After the 2016 election, the U.S. Senate passed the bipartisan Honest Ads Act. This act forces technology companies to disclose “advertising spending, targeting strategies, buyers, and funding. It would also require online political campaigns to adhere to stringent disclosure conditions for advertising on traditional media.” This act is geared towards furthering the transparency between technology companies and consumers, utilizing “light patterns” rather than “dark patterns.” Light patterns are intuitive user designs rather than dark patterns which trick users into believing content posted by unverified accounts that obscure audio and video. Enforcing the use of light patterns could look like an identity verification check before creating an account on any platform or creating a support mechanism for independent public-interest journalists, voting information, and fact-checkers. This recommendation by the Digital Innovation and Democracy Initiative creates fact-checking work for human beings, limiting the control of algorithms to verify political information.

Still, in November 2019, many different United States government organizations warned that “Russia, China, Iran, and other foreign malicious actors all will seek to interfere in the voting process or influence voter perceptions.” These predictions for the 2020 election are based on findings from targeted advertising on social media before the 2016 election. BBC exploited a fake Russian Facebook page in October 2017 that had reached 126 million users, remarking, “Russian operatives did actually upload socially and politically divisive social media content to influence the outcome of the 2016 US Presidential election…”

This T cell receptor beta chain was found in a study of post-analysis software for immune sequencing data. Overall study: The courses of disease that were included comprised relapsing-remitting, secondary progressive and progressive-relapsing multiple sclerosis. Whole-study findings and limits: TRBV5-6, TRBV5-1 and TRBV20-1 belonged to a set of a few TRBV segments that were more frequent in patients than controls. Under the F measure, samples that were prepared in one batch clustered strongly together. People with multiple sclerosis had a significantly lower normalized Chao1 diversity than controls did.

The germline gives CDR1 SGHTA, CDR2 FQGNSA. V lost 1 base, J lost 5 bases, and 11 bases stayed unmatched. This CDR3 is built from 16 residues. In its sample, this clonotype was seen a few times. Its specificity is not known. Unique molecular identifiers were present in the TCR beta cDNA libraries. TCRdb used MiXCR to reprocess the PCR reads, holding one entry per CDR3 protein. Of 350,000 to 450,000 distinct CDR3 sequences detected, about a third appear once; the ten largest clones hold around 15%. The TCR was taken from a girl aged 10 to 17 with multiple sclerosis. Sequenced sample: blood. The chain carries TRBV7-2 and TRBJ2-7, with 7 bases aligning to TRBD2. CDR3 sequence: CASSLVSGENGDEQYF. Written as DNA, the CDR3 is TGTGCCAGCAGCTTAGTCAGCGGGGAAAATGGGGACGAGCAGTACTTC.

These outsiders interfere using all the aforementioned ways of reaching people digitally, while also using astroturf campaign methods. Astro-turf campaigning uses a carefully constructed narrative to make you feel like an outlier of a mainstream agenda, covering up the actual intentions of the group. Those using this malicious method tend to be dismissive of those exposing the wrongdoing. “Fake news becomes a national security issue when it undermines the foundations (e.g., social cohesion, public institutions, peace, and order) of the nation-state.”